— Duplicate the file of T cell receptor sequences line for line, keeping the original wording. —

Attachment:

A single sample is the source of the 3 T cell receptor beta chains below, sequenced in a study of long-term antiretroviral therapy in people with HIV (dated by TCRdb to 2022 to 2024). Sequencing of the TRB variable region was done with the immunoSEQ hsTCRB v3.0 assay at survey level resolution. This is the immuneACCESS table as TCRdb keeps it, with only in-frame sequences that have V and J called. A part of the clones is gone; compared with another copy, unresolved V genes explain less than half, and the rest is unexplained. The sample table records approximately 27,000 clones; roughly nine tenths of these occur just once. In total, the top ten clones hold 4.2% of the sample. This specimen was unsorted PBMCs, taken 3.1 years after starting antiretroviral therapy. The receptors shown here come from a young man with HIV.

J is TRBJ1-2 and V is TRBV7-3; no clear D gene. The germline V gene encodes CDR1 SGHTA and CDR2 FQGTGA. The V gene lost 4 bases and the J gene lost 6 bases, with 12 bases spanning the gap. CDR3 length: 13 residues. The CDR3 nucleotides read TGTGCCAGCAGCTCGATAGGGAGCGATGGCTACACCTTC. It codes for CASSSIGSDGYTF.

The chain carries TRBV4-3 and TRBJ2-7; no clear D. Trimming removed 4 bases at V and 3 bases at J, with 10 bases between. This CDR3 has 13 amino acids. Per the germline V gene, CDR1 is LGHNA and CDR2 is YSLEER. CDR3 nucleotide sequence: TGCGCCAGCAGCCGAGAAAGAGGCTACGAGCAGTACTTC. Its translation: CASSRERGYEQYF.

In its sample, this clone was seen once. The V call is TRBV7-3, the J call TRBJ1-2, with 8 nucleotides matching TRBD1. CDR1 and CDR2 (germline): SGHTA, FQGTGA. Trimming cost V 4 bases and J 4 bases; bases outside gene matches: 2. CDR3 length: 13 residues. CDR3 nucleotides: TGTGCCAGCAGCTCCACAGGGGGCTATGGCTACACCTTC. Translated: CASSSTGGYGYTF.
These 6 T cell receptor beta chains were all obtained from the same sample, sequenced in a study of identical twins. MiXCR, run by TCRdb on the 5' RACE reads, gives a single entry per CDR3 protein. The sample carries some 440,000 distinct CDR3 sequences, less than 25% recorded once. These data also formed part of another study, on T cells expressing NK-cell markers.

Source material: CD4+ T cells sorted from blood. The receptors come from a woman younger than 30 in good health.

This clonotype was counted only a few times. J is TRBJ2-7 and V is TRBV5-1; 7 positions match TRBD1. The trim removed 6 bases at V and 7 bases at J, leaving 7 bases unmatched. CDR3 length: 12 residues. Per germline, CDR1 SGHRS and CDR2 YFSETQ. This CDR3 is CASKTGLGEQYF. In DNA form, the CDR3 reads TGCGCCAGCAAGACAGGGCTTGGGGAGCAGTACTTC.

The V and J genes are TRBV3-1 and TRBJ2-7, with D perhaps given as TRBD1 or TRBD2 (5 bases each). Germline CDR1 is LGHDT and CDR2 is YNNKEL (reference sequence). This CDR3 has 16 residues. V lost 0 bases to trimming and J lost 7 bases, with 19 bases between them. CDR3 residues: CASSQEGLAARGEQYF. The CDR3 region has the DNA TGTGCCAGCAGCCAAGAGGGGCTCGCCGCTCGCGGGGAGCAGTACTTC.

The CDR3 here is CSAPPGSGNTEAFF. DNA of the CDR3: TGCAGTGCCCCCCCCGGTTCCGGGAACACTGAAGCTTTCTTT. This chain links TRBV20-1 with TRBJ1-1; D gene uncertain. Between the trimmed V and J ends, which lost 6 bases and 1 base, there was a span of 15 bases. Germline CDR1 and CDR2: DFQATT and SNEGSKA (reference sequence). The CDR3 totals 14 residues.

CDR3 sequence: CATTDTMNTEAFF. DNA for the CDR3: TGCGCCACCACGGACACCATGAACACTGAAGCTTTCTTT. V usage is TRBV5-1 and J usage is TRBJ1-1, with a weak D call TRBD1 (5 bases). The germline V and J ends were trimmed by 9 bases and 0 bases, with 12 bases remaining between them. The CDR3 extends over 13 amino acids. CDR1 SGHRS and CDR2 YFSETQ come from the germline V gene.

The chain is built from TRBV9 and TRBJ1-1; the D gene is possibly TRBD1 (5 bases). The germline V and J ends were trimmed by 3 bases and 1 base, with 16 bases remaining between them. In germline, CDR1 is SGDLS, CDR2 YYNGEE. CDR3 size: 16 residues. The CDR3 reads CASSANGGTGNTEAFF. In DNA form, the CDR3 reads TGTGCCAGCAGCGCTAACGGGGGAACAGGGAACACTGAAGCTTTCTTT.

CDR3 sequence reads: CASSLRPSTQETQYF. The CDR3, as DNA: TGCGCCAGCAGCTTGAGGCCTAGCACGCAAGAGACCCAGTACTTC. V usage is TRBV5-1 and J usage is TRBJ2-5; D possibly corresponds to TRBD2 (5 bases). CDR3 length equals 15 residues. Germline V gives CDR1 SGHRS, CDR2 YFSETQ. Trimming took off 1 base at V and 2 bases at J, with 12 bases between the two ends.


A single sample is the source of the 3 T cell receptor beta chains below, sequenced in a study of long-term antiretroviral therapy in people with HIV (dated by TCRdb to 2022 to 2024). Sequencing of the TRB variable region was done with the immunoSEQ hsTCRB v3.0 assay at survey level resolution. This is the immuneACCESS table as TCRdb keeps it, with only in-frame sequences that have V and J called. A part of the clones is gone; compared with another copy, unresolved V genes explain less than half, and the rest is unexplained. The sample table records approximately 27,000 clones; roughly nine tenths of these occur just once. In total, the top ten clones hold 4.2% of the sample. This specimen was unsorted PBMCs, taken 3.1 years after starting antiretroviral therapy. The receptors shown here come from a young man with HIV.

J is TRBJ1-2 and V is TRBV7-3; no clear D gene. The germline V gene encodes CDR1 SGHTA and CDR2 FQGTGA. The V gene lost 4 bases and the J gene lost 6 bases, with 12 bases spanning the gap. CDR3 length: 13 residues. The CDR3 nucleotides read TGTGCCAGCAGCTCGATAGGGAGCGATGGCTACACCTTC. It codes for CASSSIGSDGYTF.

The chain carries TRBV4-3 and TRBJ2-7; no clear D. Trimming removed 4 bases at V and 3 bases at J, with 10 bases between. This CDR3 has 13 amino acids. Per the germline V gene, CDR1 is LGHNA and CDR2 is YSLEER. CDR3 nucleotide sequence: TGCGCCAGCAGCCGAGAAAGAGGCTACGAGCAGTACTTC. Its translation: CASSRERGYEQYF.

In its sample, this clone was seen once. The V call is TRBV7-3, the J call TRBJ1-2, with 8 nucleotides matching TRBD1. CDR1 and CDR2 (germline): SGHTA, FQGTGA. Trimming cost V 4 bases and J 4 bases; bases outside gene matches: 2. CDR3 length: 13 residues. CDR3 nucleotides: TGTGCCAGCAGCTCCACAGGGGGCTATGGCTACACCTTC. Translated: CASSSTGGYGYTF.
These 6 T cell receptor beta chains were all obtained from the same sample, sequenced in a study of identical twins. MiXCR, run by TCRdb on the 5' RACE reads, gives a single entry per CDR3 protein. The sample carries some 440,000 distinct CDR3 sequences, less than 25% recorded once. These data also formed part of another study, on T cells expressing NK-cell markers.

Source material: CD4+ T cells sorted from blood. The receptors come from a woman younger than 30 in good health.

This clonotype was counted only a few times. J is TRBJ2-7 and V is TRBV5-1; 7 positions match TRBD1. The trim removed 6 bases at V and 7 bases at J, leaving 7 bases unmatched. CDR3 length: 12 residues. Per germline, CDR1 SGHRS and CDR2 YFSETQ. This CDR3 is CASKTGLGEQYF. In DNA form, the CDR3 reads TGCGCCAGCAAGACAGGGCTTGGGGAGCAGTACTTC.

The V and J genes are TRBV3-1 and TRBJ2-7, with D perhaps given as TRBD1 or TRBD2 (5 bases each). Germline CDR1 is LGHDT and CDR2 is YNNKEL (reference sequence). This CDR3 has 16 residues. V lost 0 bases to trimming and J lost 7 bases, with 19 bases between them. CDR3 residues: CASSQEGLAARGEQYF. The CDR3 region has the DNA TGTGCCAGCAGCCAAGAGGGGCTCGCCGCTCGCGGGGAGCAGTACTTC.

The CDR3 here is CSAPPGSGNTEAFF. DNA of the CDR3: TGCAGTGCCCCCCCCGGTTCCGGGAACACTGAAGCTTTCTTT. This chain links TRBV20-1 with TRBJ1-1; D gene uncertain. Between the trimmed V and J ends, which lost 6 bases and 1 base, there was a span of 15 bases. Germline CDR1 and CDR2: DFQATT and SNEGSKA (reference sequence). The CDR3 totals 14 residues.

CDR3 sequence: CATTDTMNTEAFF. DNA for the CDR3: TGCGCCACCACGGACACCATGAACACTGAAGCTTTCTTT. V usage is TRBV5-1 and J usage is TRBJ1-1, with a weak D call TRBD1 (5 bases). The germline V and J ends were trimmed by 9 bases and 0 bases, with 12 bases remaining between them. The CDR3 extends over 13 amino acids. CDR1 SGHRS and CDR2 YFSETQ come from the germline V gene.

The chain is built from TRBV9 and TRBJ1-1; the D gene is possibly TRBD1 (5 bases). The germline V and J ends were trimmed by 3 bases and 1 base, with 16 bases remaining between them. In germline, CDR1 is SGDLS, CDR2 YYNGEE. CDR3 size: 16 residues. The CDR3 reads CASSANGGTGNTEAFF. In DNA form, the CDR3 reads TGTGCCAGCAGCGCTAACGGGGGAACAGGGAACACTGAAGCTTTCTTT.

CDR3 sequence reads: CASSLRPSTQETQYF. The CDR3, as DNA: TGCGCCAGCAGCTTGAGGCCTAGCACGCAAGAGACCCAGTACTTC. V usage is TRBV5-1 and J usage is TRBJ2-5; D possibly corresponds to TRBD2 (5 bases). CDR3 length equals 15 residues. Germline V gives CDR1 SGHRS, CDR2 YFSETQ. Trimming took off 1 base at V and 2 bases at J, with 12 bases between the two ends.